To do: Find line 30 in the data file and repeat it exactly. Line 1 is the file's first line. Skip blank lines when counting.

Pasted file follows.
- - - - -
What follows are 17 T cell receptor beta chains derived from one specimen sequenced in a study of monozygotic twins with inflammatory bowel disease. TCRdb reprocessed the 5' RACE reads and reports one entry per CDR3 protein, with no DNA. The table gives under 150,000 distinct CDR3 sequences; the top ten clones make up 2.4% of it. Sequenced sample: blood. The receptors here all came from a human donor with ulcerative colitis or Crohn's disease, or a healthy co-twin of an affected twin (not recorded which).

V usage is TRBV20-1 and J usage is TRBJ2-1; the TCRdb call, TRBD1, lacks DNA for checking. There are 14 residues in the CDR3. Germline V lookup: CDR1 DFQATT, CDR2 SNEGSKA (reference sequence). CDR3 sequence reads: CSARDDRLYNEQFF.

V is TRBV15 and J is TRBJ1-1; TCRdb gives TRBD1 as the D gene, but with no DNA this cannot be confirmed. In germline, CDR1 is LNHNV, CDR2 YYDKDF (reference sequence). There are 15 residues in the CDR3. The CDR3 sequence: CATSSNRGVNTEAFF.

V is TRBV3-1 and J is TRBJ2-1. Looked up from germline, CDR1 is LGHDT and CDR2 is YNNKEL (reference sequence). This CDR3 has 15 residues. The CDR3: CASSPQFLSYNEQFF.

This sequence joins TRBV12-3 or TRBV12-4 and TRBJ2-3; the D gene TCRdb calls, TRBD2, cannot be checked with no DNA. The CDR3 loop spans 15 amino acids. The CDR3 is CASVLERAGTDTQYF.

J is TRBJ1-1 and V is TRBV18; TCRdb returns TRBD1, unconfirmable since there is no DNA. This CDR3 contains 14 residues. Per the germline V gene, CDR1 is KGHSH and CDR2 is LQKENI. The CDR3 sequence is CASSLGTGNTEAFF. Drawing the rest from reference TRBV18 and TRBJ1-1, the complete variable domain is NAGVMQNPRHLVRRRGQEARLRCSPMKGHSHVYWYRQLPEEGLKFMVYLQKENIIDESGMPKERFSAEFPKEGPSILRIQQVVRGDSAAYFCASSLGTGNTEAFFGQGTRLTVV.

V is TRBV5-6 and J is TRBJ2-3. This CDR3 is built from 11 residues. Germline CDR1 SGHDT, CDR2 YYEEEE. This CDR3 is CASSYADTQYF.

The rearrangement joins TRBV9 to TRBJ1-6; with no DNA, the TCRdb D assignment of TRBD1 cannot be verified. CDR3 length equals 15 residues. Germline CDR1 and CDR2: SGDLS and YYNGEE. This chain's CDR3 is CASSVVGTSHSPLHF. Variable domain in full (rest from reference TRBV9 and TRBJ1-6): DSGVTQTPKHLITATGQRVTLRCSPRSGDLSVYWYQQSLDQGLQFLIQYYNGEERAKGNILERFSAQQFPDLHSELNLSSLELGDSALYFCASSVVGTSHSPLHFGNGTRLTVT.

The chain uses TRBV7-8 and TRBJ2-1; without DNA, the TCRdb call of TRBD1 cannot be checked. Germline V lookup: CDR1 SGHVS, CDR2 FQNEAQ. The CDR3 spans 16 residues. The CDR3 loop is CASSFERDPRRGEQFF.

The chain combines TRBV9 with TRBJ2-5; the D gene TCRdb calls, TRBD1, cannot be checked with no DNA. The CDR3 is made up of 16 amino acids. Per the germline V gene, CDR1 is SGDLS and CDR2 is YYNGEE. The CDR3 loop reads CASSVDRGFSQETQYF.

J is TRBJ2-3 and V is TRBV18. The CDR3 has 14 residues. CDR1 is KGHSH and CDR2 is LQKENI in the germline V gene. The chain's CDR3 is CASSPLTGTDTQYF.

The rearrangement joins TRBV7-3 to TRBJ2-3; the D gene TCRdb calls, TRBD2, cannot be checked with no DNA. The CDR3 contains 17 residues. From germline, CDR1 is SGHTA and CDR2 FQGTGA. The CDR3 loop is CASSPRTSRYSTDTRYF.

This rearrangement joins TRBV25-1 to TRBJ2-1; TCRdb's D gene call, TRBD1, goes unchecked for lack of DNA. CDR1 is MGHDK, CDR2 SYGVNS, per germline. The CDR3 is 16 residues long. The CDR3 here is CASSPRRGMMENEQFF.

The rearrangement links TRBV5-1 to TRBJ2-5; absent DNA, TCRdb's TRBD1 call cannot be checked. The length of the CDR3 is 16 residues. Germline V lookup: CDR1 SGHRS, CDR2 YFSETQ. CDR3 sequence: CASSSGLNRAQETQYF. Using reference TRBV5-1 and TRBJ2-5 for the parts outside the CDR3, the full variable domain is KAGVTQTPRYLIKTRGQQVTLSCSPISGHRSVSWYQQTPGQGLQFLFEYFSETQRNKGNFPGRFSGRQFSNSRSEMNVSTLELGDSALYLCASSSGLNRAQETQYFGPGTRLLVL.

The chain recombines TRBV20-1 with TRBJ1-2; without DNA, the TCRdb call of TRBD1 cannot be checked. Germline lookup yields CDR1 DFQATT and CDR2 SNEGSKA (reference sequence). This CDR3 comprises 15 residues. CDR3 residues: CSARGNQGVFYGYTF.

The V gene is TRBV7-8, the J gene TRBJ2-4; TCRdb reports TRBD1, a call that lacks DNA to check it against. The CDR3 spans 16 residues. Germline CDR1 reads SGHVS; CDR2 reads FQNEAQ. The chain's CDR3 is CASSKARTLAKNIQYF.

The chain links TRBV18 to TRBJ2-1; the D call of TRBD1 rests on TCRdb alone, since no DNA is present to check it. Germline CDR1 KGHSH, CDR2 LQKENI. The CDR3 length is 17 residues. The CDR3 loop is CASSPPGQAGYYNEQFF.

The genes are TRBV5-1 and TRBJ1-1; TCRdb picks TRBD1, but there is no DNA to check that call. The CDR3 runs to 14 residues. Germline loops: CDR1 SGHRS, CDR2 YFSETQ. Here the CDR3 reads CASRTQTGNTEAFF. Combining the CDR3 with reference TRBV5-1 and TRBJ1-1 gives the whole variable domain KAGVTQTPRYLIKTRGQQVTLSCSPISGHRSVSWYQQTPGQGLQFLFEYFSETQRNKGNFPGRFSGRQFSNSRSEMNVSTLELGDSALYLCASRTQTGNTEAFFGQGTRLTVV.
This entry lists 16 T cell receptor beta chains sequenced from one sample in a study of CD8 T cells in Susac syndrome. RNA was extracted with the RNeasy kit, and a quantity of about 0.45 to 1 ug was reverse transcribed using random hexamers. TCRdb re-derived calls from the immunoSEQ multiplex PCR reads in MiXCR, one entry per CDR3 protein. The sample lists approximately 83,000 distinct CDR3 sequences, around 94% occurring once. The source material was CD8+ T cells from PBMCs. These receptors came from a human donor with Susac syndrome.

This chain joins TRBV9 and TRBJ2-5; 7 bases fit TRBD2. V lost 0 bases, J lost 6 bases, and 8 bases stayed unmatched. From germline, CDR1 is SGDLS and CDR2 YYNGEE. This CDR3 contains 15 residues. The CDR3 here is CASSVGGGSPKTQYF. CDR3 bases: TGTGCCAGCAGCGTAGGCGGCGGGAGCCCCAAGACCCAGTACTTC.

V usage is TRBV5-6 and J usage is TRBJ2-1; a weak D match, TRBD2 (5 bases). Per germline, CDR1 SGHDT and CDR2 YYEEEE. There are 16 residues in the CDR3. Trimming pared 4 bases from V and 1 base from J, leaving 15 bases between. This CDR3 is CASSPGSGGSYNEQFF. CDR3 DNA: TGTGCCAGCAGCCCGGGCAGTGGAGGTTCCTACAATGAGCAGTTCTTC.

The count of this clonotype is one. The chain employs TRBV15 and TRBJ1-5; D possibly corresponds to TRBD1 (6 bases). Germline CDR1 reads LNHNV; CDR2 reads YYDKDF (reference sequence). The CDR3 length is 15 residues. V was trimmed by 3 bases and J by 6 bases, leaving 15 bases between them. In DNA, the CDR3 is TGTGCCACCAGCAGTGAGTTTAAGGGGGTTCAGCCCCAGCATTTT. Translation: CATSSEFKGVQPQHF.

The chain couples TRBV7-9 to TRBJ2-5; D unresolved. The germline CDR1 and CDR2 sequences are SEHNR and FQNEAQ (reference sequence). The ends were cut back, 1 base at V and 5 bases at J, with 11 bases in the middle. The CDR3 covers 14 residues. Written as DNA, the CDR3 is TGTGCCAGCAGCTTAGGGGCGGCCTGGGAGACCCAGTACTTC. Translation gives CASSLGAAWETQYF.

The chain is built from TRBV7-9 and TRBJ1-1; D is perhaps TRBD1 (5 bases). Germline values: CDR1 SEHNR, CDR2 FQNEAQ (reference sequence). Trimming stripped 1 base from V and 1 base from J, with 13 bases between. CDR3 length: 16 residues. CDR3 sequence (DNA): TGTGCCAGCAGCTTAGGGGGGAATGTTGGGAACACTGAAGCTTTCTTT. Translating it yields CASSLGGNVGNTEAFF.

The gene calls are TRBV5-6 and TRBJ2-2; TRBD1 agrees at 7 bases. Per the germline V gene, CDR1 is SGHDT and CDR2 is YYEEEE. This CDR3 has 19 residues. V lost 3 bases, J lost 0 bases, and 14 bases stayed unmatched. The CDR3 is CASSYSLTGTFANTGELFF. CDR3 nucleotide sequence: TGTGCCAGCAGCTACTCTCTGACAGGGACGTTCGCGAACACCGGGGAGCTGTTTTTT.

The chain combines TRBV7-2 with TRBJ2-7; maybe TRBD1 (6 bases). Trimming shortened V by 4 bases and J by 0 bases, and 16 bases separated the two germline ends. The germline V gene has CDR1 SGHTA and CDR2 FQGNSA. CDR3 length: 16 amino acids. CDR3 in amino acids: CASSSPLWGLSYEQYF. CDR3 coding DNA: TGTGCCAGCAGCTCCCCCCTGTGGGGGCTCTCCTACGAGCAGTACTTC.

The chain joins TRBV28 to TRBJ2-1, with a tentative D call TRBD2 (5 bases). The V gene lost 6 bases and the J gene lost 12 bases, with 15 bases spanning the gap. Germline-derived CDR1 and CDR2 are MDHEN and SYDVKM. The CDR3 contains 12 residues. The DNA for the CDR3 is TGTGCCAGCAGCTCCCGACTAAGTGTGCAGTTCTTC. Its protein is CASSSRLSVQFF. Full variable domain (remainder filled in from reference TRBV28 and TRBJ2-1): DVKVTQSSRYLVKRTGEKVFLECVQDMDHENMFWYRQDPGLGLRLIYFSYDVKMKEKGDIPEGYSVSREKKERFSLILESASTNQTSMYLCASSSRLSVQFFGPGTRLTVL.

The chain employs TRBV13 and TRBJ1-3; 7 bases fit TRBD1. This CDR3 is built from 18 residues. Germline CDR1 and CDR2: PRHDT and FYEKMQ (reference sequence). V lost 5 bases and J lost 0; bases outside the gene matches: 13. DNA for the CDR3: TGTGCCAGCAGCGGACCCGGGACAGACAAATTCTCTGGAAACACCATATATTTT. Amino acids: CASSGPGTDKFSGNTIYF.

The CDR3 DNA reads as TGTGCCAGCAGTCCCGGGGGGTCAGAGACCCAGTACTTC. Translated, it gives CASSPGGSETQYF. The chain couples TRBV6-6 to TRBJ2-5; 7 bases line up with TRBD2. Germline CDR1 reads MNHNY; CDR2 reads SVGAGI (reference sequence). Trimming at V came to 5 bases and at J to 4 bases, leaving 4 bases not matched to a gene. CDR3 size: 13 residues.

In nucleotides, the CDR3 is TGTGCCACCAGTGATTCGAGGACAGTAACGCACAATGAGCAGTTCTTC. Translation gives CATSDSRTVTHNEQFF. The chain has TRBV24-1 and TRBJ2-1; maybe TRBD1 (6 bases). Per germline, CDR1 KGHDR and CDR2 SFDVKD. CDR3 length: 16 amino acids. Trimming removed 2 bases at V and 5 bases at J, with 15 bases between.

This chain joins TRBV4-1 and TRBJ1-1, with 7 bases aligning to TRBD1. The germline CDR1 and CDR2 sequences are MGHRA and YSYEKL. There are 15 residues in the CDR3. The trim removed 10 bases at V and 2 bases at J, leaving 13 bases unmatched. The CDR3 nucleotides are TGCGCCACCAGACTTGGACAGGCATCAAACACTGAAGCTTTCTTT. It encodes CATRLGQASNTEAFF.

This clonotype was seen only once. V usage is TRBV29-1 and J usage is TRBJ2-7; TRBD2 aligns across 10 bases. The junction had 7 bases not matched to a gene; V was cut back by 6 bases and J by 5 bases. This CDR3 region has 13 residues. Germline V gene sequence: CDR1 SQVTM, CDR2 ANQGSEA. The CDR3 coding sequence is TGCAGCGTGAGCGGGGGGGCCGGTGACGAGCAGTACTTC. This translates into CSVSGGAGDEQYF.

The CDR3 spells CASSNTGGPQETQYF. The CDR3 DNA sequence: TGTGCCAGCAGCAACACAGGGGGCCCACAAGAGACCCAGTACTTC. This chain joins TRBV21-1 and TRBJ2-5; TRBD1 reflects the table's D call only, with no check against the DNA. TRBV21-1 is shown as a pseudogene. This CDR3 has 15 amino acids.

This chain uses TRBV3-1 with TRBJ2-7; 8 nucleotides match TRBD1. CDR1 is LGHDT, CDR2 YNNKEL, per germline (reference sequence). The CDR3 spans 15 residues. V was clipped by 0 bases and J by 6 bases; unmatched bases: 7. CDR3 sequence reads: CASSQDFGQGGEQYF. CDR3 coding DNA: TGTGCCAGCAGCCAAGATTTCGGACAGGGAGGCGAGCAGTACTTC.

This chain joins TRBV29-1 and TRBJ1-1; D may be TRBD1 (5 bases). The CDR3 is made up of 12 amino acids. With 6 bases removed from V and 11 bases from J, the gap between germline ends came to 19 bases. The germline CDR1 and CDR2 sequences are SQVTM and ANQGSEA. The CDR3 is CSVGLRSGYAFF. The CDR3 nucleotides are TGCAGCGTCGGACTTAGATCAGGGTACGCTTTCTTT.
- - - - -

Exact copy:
In nucleotides, the CDR3 is TGTGCCACCAGTGATTCGAGGACAGTAACGCACAATGAGCAGTTCTTC. Translation gives CATSDSRTVTHNEQFF. The chain has TRBV24-1 and TRBJ2-1; maybe TRBD1 (6 bases). Per germline, CDR1 KGHDR and CDR2 SFDVKD. CDR3 length: 16 amino acids. Trimming removed 2 bases at V and 5 bases at J, with 15 bases between.